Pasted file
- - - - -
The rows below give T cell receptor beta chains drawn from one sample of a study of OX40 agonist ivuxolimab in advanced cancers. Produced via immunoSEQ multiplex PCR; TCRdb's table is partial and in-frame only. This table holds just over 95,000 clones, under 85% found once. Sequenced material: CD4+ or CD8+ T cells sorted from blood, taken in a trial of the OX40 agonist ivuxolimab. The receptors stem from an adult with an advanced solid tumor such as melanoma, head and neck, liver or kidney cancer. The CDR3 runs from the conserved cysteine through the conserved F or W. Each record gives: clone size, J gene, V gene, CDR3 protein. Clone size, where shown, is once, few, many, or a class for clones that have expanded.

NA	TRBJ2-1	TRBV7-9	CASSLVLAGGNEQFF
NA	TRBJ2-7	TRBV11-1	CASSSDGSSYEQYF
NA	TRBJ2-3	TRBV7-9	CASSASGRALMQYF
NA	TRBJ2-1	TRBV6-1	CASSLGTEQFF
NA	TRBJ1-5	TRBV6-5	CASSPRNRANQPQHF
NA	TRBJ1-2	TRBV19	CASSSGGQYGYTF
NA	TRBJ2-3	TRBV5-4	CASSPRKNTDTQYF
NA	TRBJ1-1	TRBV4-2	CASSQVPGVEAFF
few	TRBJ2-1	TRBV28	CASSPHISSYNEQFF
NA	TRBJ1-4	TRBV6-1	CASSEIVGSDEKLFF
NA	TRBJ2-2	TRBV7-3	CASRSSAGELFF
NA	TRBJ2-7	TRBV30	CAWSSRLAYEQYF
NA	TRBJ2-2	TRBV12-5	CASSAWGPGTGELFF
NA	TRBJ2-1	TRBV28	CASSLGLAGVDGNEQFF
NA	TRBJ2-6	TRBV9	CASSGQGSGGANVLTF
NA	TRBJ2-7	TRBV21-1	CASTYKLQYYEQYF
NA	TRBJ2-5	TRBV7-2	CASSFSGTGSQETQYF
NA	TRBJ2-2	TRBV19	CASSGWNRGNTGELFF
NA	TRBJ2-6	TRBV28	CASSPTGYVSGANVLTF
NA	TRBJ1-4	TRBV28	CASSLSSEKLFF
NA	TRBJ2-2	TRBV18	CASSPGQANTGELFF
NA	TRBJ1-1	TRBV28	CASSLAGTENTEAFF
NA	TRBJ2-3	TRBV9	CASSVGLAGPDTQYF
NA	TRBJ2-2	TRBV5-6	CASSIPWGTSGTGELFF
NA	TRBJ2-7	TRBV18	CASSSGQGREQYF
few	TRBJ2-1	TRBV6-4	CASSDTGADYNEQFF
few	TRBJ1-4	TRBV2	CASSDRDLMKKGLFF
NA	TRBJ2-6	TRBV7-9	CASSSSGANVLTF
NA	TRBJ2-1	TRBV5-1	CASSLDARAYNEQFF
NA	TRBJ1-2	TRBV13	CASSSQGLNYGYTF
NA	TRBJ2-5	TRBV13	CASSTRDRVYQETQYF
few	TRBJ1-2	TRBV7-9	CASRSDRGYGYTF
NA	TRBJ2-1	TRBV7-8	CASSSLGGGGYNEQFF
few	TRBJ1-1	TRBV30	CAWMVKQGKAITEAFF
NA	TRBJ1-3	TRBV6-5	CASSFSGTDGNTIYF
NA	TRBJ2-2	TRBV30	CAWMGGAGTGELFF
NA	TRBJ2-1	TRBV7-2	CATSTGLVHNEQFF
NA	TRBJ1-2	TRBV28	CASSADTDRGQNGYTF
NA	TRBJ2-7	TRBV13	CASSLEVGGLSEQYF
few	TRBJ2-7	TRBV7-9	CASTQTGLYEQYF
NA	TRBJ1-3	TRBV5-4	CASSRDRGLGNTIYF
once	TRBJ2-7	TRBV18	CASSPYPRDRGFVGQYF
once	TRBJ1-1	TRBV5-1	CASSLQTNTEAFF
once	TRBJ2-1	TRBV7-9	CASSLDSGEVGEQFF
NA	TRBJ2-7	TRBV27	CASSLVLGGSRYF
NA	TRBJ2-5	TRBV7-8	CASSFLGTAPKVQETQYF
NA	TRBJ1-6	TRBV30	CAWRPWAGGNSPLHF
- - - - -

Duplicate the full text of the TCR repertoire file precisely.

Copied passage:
The rows below give T cell receptor beta chains drawn from one sample of a study of OX40 agonist ivuxolimab in advanced cancers. Produced via immunoSEQ multiplex PCR; TCRdb's table is partial and in-frame only. This table holds just over 95,000 clones, under 85% found once. Sequenced material: CD4+ or CD8+ T cells sorted from blood, taken in a trial of the OX40 agonist ivuxolimab. The receptors stem from an adult with an advanced solid tumor such as melanoma, head and neck, liver or kidney cancer. The CDR3 runs from the conserved cysteine through the conserved F or W. Each record gives: clone size, J gene, V gene, CDR3 protein. Clone size, where shown, is once, few, many, or a class for clones that have expanded.

NA	TRBJ2-1	TRBV7-9	CASSLVLAGGNEQFF
NA	TRBJ2-7	TRBV11-1	CASSSDGSSYEQYF
NA	TRBJ2-3	TRBV7-9	CASSASGRALMQYF
NA	TRBJ2-1	TRBV6-1	CASSLGTEQFF
NA	TRBJ1-5	TRBV6-5	CASSPRNRANQPQHF
NA	TRBJ1-2	TRBV19	CASSSGGQYGYTF
NA	TRBJ2-3	TRBV5-4	CASSPRKNTDTQYF
NA	TRBJ1-1	TRBV4-2	CASSQVPGVEAFF
few	TRBJ2-1	TRBV28	CASSPHISSYNEQFF
NA	TRBJ1-4	TRBV6-1	CASSEIVGSDEKLFF
NA	TRBJ2-2	TRBV7-3	CASRSSAGELFF
NA	TRBJ2-7	TRBV30	CAWSSRLAYEQYF
NA	TRBJ2-2	TRBV12-5	CASSAWGPGTGELFF
NA	TRBJ2-1	TRBV28	CASSLGLAGVDGNEQFF
NA	TRBJ2-6	TRBV9	CASSGQGSGGANVLTF
NA	TRBJ2-7	TRBV21-1	CASTYKLQYYEQYF
NA	TRBJ2-5	TRBV7-2	CASSFSGTGSQETQYF
NA	TRBJ2-2	TRBV19	CASSGWNRGNTGELFF
NA	TRBJ2-6	TRBV28	CASSPTGYVSGANVLTF
NA	TRBJ1-4	TRBV28	CASSLSSEKLFF
NA	TRBJ2-2	TRBV18	CASSPGQANTGELFF
NA	TRBJ1-1	TRBV28	CASSLAGTENTEAFF
NA	TRBJ2-3	TRBV9	CASSVGLAGPDTQYF
NA	TRBJ2-2	TRBV5-6	CASSIPWGTSGTGELFF
NA	TRBJ2-7	TRBV18	CASSSGQGREQYF
few	TRBJ2-1	TRBV6-4	CASSDTGADYNEQFF
few	TRBJ1-4	TRBV2	CASSDRDLMKKGLFF
NA	TRBJ2-6	TRBV7-9	CASSSSGANVLTF
NA	TRBJ2-1	TRBV5-1	CASSLDARAYNEQFF
NA	TRBJ1-2	TRBV13	CASSSQGLNYGYTF
NA	TRBJ2-5	TRBV13	CASSTRDRVYQETQYF
few	TRBJ1-2	TRBV7-9	CASRSDRGYGYTF
NA	TRBJ2-1	TRBV7-8	CASSSLGGGGYNEQFF
few	TRBJ1-1	TRBV30	CAWMVKQGKAITEAFF
NA	TRBJ1-3	TRBV6-5	CASSFSGTDGNTIYF
NA	TRBJ2-2	TRBV30	CAWMGGAGTGELFF
NA	TRBJ2-1	TRBV7-2	CATSTGLVHNEQFF
NA	TRBJ1-2	TRBV28	CASSADTDRGQNGYTF
NA	TRBJ2-7	TRBV13	CASSLEVGGLSEQYF
few	TRBJ2-7	TRBV7-9	CASTQTGLYEQYF
NA	TRBJ1-3	TRBV5-4	CASSRDRGLGNTIYF
once	TRBJ2-7	TRBV18	CASSPYPRDRGFVGQYF
once	TRBJ1-1	TRBV5-1	CASSLQTNTEAFF
once	TRBJ2-1	TRBV7-9	CASSLDSGEVGEQFF
NA	TRBJ2-7	TRBV27	CASSLVLGGSRYF
NA	TRBJ2-5	TRBV7-8	CASSFLGTAPKVQETQYF
NA	TRBJ1-6	TRBV30	CAWRPWAGGNSPLHF